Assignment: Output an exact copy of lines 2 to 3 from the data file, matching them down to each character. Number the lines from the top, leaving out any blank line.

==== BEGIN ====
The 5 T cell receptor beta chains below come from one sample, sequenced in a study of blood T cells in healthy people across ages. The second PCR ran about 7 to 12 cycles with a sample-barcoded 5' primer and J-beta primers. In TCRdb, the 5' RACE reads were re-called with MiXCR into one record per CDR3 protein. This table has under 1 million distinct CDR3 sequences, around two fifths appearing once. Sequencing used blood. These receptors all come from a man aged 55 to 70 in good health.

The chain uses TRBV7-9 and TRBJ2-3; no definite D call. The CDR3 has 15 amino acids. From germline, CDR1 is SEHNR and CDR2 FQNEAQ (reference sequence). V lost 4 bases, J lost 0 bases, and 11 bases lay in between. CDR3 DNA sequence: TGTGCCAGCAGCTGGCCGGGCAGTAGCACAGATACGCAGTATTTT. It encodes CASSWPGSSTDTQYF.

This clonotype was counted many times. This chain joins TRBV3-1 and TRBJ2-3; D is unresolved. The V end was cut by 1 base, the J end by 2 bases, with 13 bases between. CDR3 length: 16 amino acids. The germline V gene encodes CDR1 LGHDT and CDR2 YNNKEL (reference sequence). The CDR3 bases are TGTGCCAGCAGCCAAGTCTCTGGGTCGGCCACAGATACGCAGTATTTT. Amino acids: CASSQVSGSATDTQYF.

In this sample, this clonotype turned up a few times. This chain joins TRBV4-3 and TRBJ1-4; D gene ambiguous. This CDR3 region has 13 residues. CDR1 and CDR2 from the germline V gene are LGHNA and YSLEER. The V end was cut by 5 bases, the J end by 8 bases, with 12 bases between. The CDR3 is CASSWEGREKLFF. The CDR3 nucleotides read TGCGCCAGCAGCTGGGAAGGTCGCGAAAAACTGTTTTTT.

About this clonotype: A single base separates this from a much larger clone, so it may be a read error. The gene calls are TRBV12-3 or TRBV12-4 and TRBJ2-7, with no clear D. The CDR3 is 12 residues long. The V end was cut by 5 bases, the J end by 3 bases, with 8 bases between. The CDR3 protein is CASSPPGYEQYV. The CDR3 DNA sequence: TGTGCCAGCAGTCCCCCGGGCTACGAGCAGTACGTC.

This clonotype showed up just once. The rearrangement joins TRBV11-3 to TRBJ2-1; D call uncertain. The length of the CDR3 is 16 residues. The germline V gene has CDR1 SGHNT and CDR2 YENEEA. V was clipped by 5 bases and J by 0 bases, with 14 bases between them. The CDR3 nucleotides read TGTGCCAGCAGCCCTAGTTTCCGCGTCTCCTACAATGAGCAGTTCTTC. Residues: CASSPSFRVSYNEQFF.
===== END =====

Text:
The chain uses TRBV7-9 and TRBJ2-3; no definite D call. The CDR3 has 15 amino acids. From germline, CDR1 is SEHNR and CDR2 FQNEAQ (reference sequence). V lost 4 bases, J lost 0 bases, and 11 bases lay in between. CDR3 DNA sequence: TGTGCCAGCAGCTGGCCGGGCAGTAGCACAGATACGCAGTATTTT. It encodes CASSWPGSSTDTQYF.

This clonotype was counted many times. This chain joins TRBV3-1 and TRBJ2-3; D is unresolved. The V end was cut by 1 base, the J end by 2 bases, with 13 bases between. CDR3 length: 16 amino acids. The germline V gene encodes CDR1 LGHDT and CDR2 YNNKEL (reference sequence). The CDR3 bases are TGTGCCAGCAGCCAAGTCTCTGGGTCGGCCACAGATACGCAGTATTTT. Amino acids: CASSQVSGSATDTQYF.